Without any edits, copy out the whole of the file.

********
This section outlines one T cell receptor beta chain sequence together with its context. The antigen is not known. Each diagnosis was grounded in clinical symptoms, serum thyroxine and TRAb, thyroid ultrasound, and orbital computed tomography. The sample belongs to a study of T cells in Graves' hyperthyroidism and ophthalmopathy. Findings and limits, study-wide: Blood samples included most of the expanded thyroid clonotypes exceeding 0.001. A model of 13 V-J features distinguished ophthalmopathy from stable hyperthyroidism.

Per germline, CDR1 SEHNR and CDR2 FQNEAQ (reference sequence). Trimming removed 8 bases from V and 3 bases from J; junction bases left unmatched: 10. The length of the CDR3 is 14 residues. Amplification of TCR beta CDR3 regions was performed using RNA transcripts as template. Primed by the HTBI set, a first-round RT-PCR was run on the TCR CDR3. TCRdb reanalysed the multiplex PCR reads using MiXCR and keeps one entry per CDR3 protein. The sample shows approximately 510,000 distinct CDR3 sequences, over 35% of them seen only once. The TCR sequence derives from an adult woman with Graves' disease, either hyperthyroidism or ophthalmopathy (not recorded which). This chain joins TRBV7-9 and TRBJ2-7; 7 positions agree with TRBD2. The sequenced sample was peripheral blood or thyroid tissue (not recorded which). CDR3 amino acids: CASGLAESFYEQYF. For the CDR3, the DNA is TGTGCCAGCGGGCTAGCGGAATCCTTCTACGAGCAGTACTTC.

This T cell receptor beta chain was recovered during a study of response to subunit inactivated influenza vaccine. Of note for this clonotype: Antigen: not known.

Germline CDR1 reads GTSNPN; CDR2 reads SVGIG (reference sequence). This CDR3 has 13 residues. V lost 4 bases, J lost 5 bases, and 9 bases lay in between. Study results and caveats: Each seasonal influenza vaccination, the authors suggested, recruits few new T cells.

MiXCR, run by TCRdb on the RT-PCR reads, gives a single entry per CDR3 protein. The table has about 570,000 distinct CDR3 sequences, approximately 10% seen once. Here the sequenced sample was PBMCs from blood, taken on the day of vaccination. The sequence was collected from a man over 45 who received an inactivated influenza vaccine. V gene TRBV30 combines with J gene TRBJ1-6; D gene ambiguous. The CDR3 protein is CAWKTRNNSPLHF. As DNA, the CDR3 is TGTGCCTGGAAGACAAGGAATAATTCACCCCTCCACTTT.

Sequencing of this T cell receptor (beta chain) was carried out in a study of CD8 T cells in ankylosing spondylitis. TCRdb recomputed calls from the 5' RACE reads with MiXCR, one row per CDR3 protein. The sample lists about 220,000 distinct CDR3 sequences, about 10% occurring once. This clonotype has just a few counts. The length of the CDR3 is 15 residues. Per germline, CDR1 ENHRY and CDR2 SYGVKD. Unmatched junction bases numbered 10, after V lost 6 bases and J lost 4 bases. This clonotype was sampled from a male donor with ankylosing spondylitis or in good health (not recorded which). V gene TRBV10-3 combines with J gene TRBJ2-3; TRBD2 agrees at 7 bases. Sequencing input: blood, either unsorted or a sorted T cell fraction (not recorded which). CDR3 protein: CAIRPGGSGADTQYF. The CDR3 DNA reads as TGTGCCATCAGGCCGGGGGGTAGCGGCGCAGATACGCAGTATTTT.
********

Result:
This section outlines one T cell receptor beta chain sequence together with its context. The antigen is not known. Each diagnosis was grounded in clinical symptoms, serum thyroxine and TRAb, thyroid ultrasound, and orbital computed tomography. The sample belongs to a study of T cells in Graves' hyperthyroidism and ophthalmopathy. Findings and limits, study-wide: Blood samples included most of the expanded thyroid clonotypes exceeding 0.001. A model of 13 V-J features distinguished ophthalmopathy from stable hyperthyroidism.

Per germline, CDR1 SEHNR and CDR2 FQNEAQ (reference sequence). Trimming removed 8 bases from V and 3 bases from J; junction bases left unmatched: 10. The length of the CDR3 is 14 residues. Amplification of TCR beta CDR3 regions was performed using RNA transcripts as template. Primed by the HTBI set, a first-round RT-PCR was run on the TCR CDR3. TCRdb reanalysed the multiplex PCR reads using MiXCR and keeps one entry per CDR3 protein. The sample shows approximately 510,000 distinct CDR3 sequences, over 35% of them seen only once. The TCR sequence derives from an adult woman with Graves' disease, either hyperthyroidism or ophthalmopathy (not recorded which). This chain joins TRBV7-9 and TRBJ2-7; 7 positions agree with TRBD2. The sequenced sample was peripheral blood or thyroid tissue (not recorded which). CDR3 amino acids: CASGLAESFYEQYF. For the CDR3, the DNA is TGTGCCAGCGGGCTAGCGGAATCCTTCTACGAGCAGTACTTC.

This T cell receptor beta chain was recovered during a study of response to subunit inactivated influenza vaccine. Of note for this clonotype: Antigen: not known.

Germline CDR1 reads GTSNPN; CDR2 reads SVGIG (reference sequence). This CDR3 has 13 residues. V lost 4 bases, J lost 5 bases, and 9 bases lay in between. Study results and caveats: Each seasonal influenza vaccination, the authors suggested, recruits few new T cells.

MiXCR, run by TCRdb on the RT-PCR reads, gives a single entry per CDR3 protein. The table has about 570,000 distinct CDR3 sequences, approximately 10% seen once. Here the sequenced sample was PBMCs from blood, taken on the day of vaccination. The sequence was collected from a man over 45 who received an inactivated influenza vaccine. V gene TRBV30 combines with J gene TRBJ1-6; D gene ambiguous. The CDR3 protein is CAWKTRNNSPLHF. As DNA, the CDR3 is TGTGCCTGGAAGACAAGGAATAATTCACCCCTCCACTTT.

Sequencing of this T cell receptor (beta chain) was carried out in a study of CD8 T cells in ankylosing spondylitis. TCRdb recomputed calls from the 5' RACE reads with MiXCR, one row per CDR3 protein. The sample lists about 220,000 distinct CDR3 sequences, about 10% occurring once. This clonotype has just a few counts. The length of the CDR3 is 15 residues. Per germline, CDR1 ENHRY and CDR2 SYGVKD. Unmatched junction bases numbered 10, after V lost 6 bases and J lost 4 bases. This clonotype was sampled from a male donor with ankylosing spondylitis or in good health (not recorded which). V gene TRBV10-3 combines with J gene TRBJ2-3; TRBD2 agrees at 7 bases. Sequencing input: blood, either unsorted or a sorted T cell fraction (not recorded which). CDR3 protein: CAIRPGGSGADTQYF. The CDR3 DNA reads as TGTGCCATCAGGCCGGGGGGTAGCGGCGCAGATACGCAGTATTTT.